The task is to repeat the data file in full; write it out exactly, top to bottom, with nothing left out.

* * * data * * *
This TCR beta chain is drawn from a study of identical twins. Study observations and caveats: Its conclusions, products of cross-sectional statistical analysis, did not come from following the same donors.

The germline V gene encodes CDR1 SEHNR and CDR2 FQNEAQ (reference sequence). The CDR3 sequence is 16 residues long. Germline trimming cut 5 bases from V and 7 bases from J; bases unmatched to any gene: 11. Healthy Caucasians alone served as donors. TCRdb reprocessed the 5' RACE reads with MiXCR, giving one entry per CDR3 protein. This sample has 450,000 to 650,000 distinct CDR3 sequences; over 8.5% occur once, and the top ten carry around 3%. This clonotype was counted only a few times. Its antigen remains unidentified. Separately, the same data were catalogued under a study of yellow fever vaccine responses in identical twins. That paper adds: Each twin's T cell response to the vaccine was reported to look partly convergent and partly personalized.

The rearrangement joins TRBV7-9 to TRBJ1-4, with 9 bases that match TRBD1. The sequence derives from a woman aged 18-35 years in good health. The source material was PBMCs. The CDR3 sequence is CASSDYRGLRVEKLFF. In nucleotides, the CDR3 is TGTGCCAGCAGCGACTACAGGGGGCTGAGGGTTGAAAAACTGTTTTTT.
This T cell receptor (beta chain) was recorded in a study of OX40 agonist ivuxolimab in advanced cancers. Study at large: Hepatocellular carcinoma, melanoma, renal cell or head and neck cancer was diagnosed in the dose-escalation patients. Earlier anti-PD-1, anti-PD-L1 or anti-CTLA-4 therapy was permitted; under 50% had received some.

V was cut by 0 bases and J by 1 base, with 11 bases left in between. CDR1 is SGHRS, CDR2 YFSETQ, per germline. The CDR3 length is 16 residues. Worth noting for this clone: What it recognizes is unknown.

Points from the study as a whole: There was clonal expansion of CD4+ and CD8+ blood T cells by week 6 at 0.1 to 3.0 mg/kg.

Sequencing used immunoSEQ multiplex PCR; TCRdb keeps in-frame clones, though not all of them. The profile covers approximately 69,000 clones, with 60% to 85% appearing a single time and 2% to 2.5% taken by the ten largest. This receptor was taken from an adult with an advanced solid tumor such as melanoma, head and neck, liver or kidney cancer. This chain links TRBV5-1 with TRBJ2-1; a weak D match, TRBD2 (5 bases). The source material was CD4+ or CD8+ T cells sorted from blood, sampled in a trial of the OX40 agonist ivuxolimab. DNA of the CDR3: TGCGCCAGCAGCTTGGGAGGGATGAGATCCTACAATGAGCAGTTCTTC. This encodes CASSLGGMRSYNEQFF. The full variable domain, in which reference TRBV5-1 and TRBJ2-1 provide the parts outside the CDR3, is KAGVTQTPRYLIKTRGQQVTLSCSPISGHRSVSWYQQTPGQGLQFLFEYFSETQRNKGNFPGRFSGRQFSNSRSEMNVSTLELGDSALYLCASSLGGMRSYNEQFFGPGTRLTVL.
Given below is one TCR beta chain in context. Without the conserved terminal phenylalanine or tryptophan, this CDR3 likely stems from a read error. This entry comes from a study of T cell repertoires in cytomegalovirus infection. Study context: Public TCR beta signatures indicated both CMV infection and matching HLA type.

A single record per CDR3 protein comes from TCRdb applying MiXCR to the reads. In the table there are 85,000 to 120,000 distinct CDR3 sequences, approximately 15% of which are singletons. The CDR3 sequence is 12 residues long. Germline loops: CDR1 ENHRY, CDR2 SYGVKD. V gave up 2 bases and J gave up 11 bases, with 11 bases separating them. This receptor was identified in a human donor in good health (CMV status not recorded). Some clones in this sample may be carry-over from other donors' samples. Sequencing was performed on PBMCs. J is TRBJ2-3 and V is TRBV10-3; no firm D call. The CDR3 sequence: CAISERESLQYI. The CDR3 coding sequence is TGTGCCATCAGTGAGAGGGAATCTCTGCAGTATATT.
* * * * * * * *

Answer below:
This TCR beta chain is drawn from a study of identical twins. Study observations and caveats: Its conclusions, products of cross-sectional statistical analysis, did not come from following the same donors.

The germline V gene encodes CDR1 SEHNR and CDR2 FQNEAQ (reference sequence). The CDR3 sequence is 16 residues long. Germline trimming cut 5 bases from V and 7 bases from J; bases unmatched to any gene: 11. Healthy Caucasians alone served as donors. TCRdb reprocessed the 5' RACE reads with MiXCR, giving one entry per CDR3 protein. This sample has 450,000 to 650,000 distinct CDR3 sequences; over 8.5% occur once, and the top ten carry around 3%. This clonotype was counted only a few times. Its antigen remains unidentified. Separately, the same data were catalogued under a study of yellow fever vaccine responses in identical twins. That paper adds: Each twin's T cell response to the vaccine was reported to look partly convergent and partly personalized.

The rearrangement joins TRBV7-9 to TRBJ1-4, with 9 bases that match TRBD1. The sequence derives from a woman aged 18-35 years in good health. The source material was PBMCs. The CDR3 sequence is CASSDYRGLRVEKLFF. In nucleotides, the CDR3 is TGTGCCAGCAGCGACTACAGGGGGCTGAGGGTTGAAAAACTGTTTTTT.
This T cell receptor (beta chain) was recorded in a study of OX40 agonist ivuxolimab in advanced cancers. Study at large: Hepatocellular carcinoma, melanoma, renal cell or head and neck cancer was diagnosed in the dose-escalation patients. Earlier anti-PD-1, anti-PD-L1 or anti-CTLA-4 therapy was permitted; under 50% had received some.

V was cut by 0 bases and J by 1 base, with 11 bases left in between. CDR1 is SGHRS, CDR2 YFSETQ, per germline. The CDR3 length is 16 residues. Worth noting for this clone: What it recognizes is unknown.

Points from the study as a whole: There was clonal expansion of CD4+ and CD8+ blood T cells by week 6 at 0.1 to 3.0 mg/kg.

Sequencing used immunoSEQ multiplex PCR; TCRdb keeps in-frame clones, though not all of them. The profile covers approximately 69,000 clones, with 60% to 85% appearing a single time and 2% to 2.5% taken by the ten largest. This receptor was taken from an adult with an advanced solid tumor such as melanoma, head and neck, liver or kidney cancer. This chain links TRBV5-1 with TRBJ2-1; a weak D match, TRBD2 (5 bases). The source material was CD4+ or CD8+ T cells sorted from blood, sampled in a trial of the OX40 agonist ivuxolimab. DNA of the CDR3: TGCGCCAGCAGCTTGGGAGGGATGAGATCCTACAATGAGCAGTTCTTC. This encodes CASSLGGMRSYNEQFF. The full variable domain, in which reference TRBV5-1 and TRBJ2-1 provide the parts outside the CDR3, is KAGVTQTPRYLIKTRGQQVTLSCSPISGHRSVSWYQQTPGQGLQFLFEYFSETQRNKGNFPGRFSGRQFSNSRSEMNVSTLELGDSALYLCASSLGGMRSYNEQFFGPGTRLTVL.
Given below is one TCR beta chain in context. Without the conserved terminal phenylalanine or tryptophan, this CDR3 likely stems from a read error. This entry comes from a study of T cell repertoires in cytomegalovirus infection. Study context: Public TCR beta signatures indicated both CMV infection and matching HLA type.

A single record per CDR3 protein comes from TCRdb applying MiXCR to the reads. In the table there are 85,000 to 120,000 distinct CDR3 sequences, approximately 15% of which are singletons. The CDR3 sequence is 12 residues long. Germline loops: CDR1 ENHRY, CDR2 SYGVKD. V gave up 2 bases and J gave up 11 bases, with 11 bases separating them. This receptor was identified in a human donor in good health (CMV status not recorded). Some clones in this sample may be carry-over from other donors' samples. Sequencing was performed on PBMCs. J is TRBJ2-3 and V is TRBV10-3; no firm D call. The CDR3 sequence: CAISERESLQYI. The CDR3 coding sequence is TGTGCCATCAGTGAGAGGGAATCTCTGCAGTATATT.